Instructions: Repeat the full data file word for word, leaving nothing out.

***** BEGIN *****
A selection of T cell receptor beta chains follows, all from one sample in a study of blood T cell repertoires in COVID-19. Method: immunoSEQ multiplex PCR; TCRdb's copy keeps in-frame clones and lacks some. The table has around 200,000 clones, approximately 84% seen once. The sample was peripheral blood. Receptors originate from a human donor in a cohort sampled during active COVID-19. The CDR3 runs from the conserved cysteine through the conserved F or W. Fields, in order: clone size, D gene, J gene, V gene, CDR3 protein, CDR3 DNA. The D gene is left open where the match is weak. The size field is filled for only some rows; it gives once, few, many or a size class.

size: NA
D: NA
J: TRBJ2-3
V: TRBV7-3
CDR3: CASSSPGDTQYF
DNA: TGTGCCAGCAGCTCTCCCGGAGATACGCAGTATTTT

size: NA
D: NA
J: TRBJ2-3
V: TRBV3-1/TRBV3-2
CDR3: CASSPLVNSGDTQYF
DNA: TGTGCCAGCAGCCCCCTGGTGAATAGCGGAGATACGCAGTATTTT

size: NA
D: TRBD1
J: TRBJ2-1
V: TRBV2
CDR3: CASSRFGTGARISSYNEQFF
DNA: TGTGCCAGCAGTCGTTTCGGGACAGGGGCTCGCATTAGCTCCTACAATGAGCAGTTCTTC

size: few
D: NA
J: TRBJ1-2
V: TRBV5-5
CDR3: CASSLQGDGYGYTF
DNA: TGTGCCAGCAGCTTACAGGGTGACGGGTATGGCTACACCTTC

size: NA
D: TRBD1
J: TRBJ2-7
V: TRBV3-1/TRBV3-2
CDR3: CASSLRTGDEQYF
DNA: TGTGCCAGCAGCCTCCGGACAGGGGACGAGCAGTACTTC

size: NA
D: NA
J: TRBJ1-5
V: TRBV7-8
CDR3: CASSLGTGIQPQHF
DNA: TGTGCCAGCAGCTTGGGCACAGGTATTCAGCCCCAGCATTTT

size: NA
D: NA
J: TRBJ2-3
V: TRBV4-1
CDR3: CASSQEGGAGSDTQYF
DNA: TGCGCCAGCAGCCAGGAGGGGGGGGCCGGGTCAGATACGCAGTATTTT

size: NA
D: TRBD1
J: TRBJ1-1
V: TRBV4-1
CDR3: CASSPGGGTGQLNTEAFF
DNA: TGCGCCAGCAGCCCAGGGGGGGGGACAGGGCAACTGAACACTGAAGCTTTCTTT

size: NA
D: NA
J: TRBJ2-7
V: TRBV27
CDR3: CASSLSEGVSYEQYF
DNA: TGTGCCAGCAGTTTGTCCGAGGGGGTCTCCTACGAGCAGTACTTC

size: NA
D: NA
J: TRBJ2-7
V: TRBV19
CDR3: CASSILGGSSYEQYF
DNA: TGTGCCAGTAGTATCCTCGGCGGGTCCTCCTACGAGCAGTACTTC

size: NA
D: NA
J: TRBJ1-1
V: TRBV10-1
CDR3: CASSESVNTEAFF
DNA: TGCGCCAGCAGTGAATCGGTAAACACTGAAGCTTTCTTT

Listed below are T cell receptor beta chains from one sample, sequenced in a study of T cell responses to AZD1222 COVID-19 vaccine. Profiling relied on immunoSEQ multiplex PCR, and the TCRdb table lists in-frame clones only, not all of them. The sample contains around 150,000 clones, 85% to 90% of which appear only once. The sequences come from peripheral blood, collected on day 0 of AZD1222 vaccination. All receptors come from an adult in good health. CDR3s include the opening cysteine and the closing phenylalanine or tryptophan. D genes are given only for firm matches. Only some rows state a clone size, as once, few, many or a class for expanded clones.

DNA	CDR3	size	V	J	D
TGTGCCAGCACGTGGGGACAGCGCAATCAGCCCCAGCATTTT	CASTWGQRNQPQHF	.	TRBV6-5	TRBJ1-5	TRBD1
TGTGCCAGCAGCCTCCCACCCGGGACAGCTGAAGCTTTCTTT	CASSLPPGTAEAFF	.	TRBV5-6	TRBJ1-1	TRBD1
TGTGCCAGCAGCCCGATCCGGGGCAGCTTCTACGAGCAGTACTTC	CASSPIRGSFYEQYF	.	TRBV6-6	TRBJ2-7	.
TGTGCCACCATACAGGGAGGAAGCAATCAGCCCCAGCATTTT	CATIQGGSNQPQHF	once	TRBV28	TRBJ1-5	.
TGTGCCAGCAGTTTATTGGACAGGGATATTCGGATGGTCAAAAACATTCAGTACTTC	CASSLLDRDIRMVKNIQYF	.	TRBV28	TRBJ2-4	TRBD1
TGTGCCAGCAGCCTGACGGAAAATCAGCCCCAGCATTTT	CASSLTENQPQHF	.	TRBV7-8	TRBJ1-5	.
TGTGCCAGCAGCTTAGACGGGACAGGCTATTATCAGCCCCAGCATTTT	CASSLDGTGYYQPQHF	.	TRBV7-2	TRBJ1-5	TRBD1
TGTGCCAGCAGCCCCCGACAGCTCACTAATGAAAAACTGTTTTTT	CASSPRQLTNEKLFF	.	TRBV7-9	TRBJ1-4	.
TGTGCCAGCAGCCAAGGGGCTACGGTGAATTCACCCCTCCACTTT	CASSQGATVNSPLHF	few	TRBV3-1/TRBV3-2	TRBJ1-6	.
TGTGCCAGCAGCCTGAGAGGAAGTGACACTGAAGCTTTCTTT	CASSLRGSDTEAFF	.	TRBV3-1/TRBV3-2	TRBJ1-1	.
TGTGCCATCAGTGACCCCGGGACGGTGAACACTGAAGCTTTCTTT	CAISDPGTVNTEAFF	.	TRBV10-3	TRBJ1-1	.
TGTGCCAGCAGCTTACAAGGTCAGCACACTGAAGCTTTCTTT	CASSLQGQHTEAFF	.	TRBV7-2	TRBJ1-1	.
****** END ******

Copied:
A selection of T cell receptor beta chains follows, all from one sample in a study of blood T cell repertoires in COVID-19. Method: immunoSEQ multiplex PCR; TCRdb's copy keeps in-frame clones and lacks some. The table has around 200,000 clones, approximately 84% seen once. The sample was peripheral blood. Receptors originate from a human donor in a cohort sampled during active COVID-19. The CDR3 runs from the conserved cysteine through the conserved F or W. Fields, in order: clone size, D gene, J gene, V gene, CDR3 protein, CDR3 DNA. The D gene is left open where the match is weak. The size field is filled for only some rows; it gives once, few, many or a size class.

size: NA
D: NA
J: TRBJ2-3
V: TRBV7-3
CDR3: CASSSPGDTQYF
DNA: TGTGCCAGCAGCTCTCCCGGAGATACGCAGTATTTT

size: NA
D: NA
J: TRBJ2-3
V: TRBV3-1/TRBV3-2
CDR3: CASSPLVNSGDTQYF
DNA: TGTGCCAGCAGCCCCCTGGTGAATAGCGGAGATACGCAGTATTTT

size: NA
D: TRBD1
J: TRBJ2-1
V: TRBV2
CDR3: CASSRFGTGARISSYNEQFF
DNA: TGTGCCAGCAGTCGTTTCGGGACAGGGGCTCGCATTAGCTCCTACAATGAGCAGTTCTTC

size: few
D: NA
J: TRBJ1-2
V: TRBV5-5
CDR3: CASSLQGDGYGYTF
DNA: TGTGCCAGCAGCTTACAGGGTGACGGGTATGGCTACACCTTC

size: NA
D: TRBD1
J: TRBJ2-7
V: TRBV3-1/TRBV3-2
CDR3: CASSLRTGDEQYF
DNA: TGTGCCAGCAGCCTCCGGACAGGGGACGAGCAGTACTTC

size: NA
D: NA
J: TRBJ1-5
V: TRBV7-8
CDR3: CASSLGTGIQPQHF
DNA: TGTGCCAGCAGCTTGGGCACAGGTATTCAGCCCCAGCATTTT

size: NA
D: NA
J: TRBJ2-3
V: TRBV4-1
CDR3: CASSQEGGAGSDTQYF
DNA: TGCGCCAGCAGCCAGGAGGGGGGGGCCGGGTCAGATACGCAGTATTTT

size: NA
D: TRBD1
J: TRBJ1-1
V: TRBV4-1
CDR3: CASSPGGGTGQLNTEAFF
DNA: TGCGCCAGCAGCCCAGGGGGGGGGACAGGGCAACTGAACACTGAAGCTTTCTTT

size: NA
D: NA
J: TRBJ2-7
V: TRBV27
CDR3: CASSLSEGVSYEQYF
DNA: TGTGCCAGCAGTTTGTCCGAGGGGGTCTCCTACGAGCAGTACTTC

size: NA
D: NA
J: TRBJ2-7
V: TRBV19
CDR3: CASSILGGSSYEQYF
DNA: TGTGCCAGTAGTATCCTCGGCGGGTCCTCCTACGAGCAGTACTTC

size: NA
D: NA
J: TRBJ1-1
V: TRBV10-1
CDR3: CASSESVNTEAFF
DNA: TGCGCCAGCAGTGAATCGGTAAACACTGAAGCTTTCTTT

Listed below are T cell receptor beta chains from one sample, sequenced in a study of T cell responses to AZD1222 COVID-19 vaccine. Profiling relied on immunoSEQ multiplex PCR, and the TCRdb table lists in-frame clones only, not all of them. The sample contains around 150,000 clones, 85% to 90% of which appear only once. The sequences come from peripheral blood, collected on day 0 of AZD1222 vaccination. All receptors come from an adult in good health. CDR3s include the opening cysteine and the closing phenylalanine or tryptophan. D genes are given only for firm matches. Only some rows state a clone size, as once, few, many or a class for expanded clones.

DNA	CDR3	size	V	J	D
TGTGCCAGCACGTGGGGACAGCGCAATCAGCCCCAGCATTTT	CASTWGQRNQPQHF	.	TRBV6-5	TRBJ1-5	TRBD1
TGTGCCAGCAGCCTCCCACCCGGGACAGCTGAAGCTTTCTTT	CASSLPPGTAEAFF	.	TRBV5-6	TRBJ1-1	TRBD1
TGTGCCAGCAGCCCGATCCGGGGCAGCTTCTACGAGCAGTACTTC	CASSPIRGSFYEQYF	.	TRBV6-6	TRBJ2-7	.
TGTGCCACCATACAGGGAGGAAGCAATCAGCCCCAGCATTTT	CATIQGGSNQPQHF	once	TRBV28	TRBJ1-5	.
TGTGCCAGCAGTTTATTGGACAGGGATATTCGGATGGTCAAAAACATTCAGTACTTC	CASSLLDRDIRMVKNIQYF	.	TRBV28	TRBJ2-4	TRBD1
TGTGCCAGCAGCCTGACGGAAAATCAGCCCCAGCATTTT	CASSLTENQPQHF	.	TRBV7-8	TRBJ1-5	.
TGTGCCAGCAGCTTAGACGGGACAGGCTATTATCAGCCCCAGCATTTT	CASSLDGTGYYQPQHF	.	TRBV7-2	TRBJ1-5	TRBD1
TGTGCCAGCAGCCCCCGACAGCTCACTAATGAAAAACTGTTTTTT	CASSPRQLTNEKLFF	.	TRBV7-9	TRBJ1-4	.
TGTGCCAGCAGCCAAGGGGCTACGGTGAATTCACCCCTCCACTTT	CASSQGATVNSPLHF	few	TRBV3-1/TRBV3-2	TRBJ1-6	.
TGTGCCAGCAGCCTGAGAGGAAGTGACACTGAAGCTTTCTTT	CASSLRGSDTEAFF	.	TRBV3-1/TRBV3-2	TRBJ1-1	.
TGTGCCATCAGTGACCCCGGGACGGTGAACACTGAAGCTTTCTTT	CAISDPGTVNTEAFF	.	TRBV10-3	TRBJ1-1	.
TGTGCCAGCAGCTTACAAGGTCAGCACACTGAAGCTTTCTTT	CASSLQGQHTEAFF	.	TRBV7-2	TRBJ1-1	.